The Ruth Stout gardening method involves keeping the soil covered by a thick layer of hay mulch and simply growing your vegetables in it. It is a form of permaculture that’s also similar to sheet or lasagna gardening and allows you to create a fertile substrate that needs no digging.
Ruth Stout didn’t invent perpetual mulching — it occurs naturally in forests and wild fields. However, she was the first person to write and speak about this method, earning her the “Mulch Queen” nickname.
Ruth’s story began in 1930 when she and her husband moved to a 55-acre farm on Poverty Hollow Road in Redding, Connecticut. It was there that started gardening at the age of 45. And every spring, she had the same problem: the man who was supposed to come and plow the field was always late. (Read website article for details)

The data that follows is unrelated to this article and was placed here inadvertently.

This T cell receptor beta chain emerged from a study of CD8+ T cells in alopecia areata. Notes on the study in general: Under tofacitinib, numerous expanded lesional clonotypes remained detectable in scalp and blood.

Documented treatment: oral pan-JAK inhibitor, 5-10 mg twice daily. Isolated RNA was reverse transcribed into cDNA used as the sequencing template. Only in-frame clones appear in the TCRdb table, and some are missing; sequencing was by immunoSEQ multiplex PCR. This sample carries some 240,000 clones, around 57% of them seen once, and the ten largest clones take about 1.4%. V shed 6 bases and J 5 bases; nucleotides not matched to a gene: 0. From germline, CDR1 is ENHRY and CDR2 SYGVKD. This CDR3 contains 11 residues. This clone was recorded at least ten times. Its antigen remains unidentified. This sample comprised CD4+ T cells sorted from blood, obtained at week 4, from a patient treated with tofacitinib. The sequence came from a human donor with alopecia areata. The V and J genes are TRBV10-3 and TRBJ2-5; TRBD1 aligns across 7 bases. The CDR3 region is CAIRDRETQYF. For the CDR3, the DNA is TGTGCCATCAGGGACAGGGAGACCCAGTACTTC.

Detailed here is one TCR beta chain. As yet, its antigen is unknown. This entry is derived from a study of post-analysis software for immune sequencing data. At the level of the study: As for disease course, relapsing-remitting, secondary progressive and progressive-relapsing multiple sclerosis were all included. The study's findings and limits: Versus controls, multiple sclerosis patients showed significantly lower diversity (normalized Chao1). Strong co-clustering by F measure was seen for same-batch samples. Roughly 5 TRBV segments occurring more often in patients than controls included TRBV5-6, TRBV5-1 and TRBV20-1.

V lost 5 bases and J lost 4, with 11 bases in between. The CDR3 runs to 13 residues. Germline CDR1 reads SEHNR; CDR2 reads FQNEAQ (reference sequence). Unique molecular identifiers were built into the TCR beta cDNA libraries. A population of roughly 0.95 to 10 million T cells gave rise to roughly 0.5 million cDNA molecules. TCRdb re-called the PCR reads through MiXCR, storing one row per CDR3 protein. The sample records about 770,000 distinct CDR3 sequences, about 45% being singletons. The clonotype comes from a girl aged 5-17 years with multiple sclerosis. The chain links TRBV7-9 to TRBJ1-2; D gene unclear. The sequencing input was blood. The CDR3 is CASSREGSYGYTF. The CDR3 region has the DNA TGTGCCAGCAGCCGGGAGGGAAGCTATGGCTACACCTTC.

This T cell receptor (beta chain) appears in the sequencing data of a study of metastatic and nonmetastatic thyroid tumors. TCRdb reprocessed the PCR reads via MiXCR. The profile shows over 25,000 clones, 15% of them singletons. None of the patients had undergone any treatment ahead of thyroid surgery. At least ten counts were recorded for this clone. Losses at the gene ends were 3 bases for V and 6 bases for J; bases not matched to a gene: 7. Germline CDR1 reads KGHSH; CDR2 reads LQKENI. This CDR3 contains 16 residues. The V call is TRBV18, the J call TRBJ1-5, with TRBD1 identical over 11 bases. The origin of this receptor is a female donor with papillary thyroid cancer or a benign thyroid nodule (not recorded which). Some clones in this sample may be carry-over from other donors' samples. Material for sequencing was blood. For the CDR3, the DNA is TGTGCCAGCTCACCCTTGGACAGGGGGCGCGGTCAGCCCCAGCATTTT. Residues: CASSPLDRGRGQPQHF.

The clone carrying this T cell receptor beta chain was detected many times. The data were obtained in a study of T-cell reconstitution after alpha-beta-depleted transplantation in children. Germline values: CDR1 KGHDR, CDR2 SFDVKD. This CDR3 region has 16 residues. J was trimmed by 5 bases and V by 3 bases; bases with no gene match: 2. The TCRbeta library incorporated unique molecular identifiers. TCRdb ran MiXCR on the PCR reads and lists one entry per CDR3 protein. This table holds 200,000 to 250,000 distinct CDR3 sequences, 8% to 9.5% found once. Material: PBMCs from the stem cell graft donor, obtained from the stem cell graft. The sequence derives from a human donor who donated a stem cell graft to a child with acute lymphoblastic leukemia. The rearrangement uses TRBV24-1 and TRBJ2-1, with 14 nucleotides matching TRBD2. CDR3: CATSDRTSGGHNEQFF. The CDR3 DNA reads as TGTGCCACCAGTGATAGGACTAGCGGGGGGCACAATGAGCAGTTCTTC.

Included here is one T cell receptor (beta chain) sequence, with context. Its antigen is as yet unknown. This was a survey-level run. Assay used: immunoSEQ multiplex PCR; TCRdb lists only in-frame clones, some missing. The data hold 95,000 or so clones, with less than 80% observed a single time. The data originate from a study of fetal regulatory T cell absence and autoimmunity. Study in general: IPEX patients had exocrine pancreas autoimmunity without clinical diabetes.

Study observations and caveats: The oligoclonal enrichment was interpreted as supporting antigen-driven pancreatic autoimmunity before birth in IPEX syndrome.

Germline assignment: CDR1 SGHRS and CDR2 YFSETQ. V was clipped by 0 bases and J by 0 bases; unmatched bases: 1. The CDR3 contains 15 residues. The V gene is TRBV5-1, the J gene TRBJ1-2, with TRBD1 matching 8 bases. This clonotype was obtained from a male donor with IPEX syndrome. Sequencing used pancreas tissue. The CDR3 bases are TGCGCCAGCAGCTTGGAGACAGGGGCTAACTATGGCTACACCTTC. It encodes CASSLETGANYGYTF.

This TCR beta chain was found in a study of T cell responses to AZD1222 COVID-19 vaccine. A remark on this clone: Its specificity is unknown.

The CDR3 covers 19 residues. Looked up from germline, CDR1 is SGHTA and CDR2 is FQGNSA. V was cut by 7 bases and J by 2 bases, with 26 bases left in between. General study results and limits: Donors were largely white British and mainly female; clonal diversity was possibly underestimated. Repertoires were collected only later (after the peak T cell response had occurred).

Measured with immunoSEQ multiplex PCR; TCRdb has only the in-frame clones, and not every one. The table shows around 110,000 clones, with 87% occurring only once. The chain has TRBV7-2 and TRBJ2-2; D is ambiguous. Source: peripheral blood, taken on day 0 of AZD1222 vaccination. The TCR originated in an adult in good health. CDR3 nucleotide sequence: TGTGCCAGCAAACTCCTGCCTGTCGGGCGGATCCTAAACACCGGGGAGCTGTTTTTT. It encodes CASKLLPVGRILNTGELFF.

Ruth then realized that by keeping the garden soil permanently covered with hay she would have to work less and still get good results. The layer of hay meant she didn’t have to plow, it suppressed weeds, required no watering, and broke down into compost that provided her vegetables with valuable nutrients.
The core principle behind the Ruth Stout method is perpetual mulching with hay. Ruth used it with great success for over 35 years and essentially created a garden that required no digging, tilling, watering, or using fertilizers.
Some of the plants that grow very well in a Ruth Stout garden are vegetables that benefit from mulching, such as: – Potatoes – Strawberries – Tomatoes – Peppers – Eggplants – Cucumbers – Squash and pumpkin – Asparagus – Garlic (Read website article for complete list)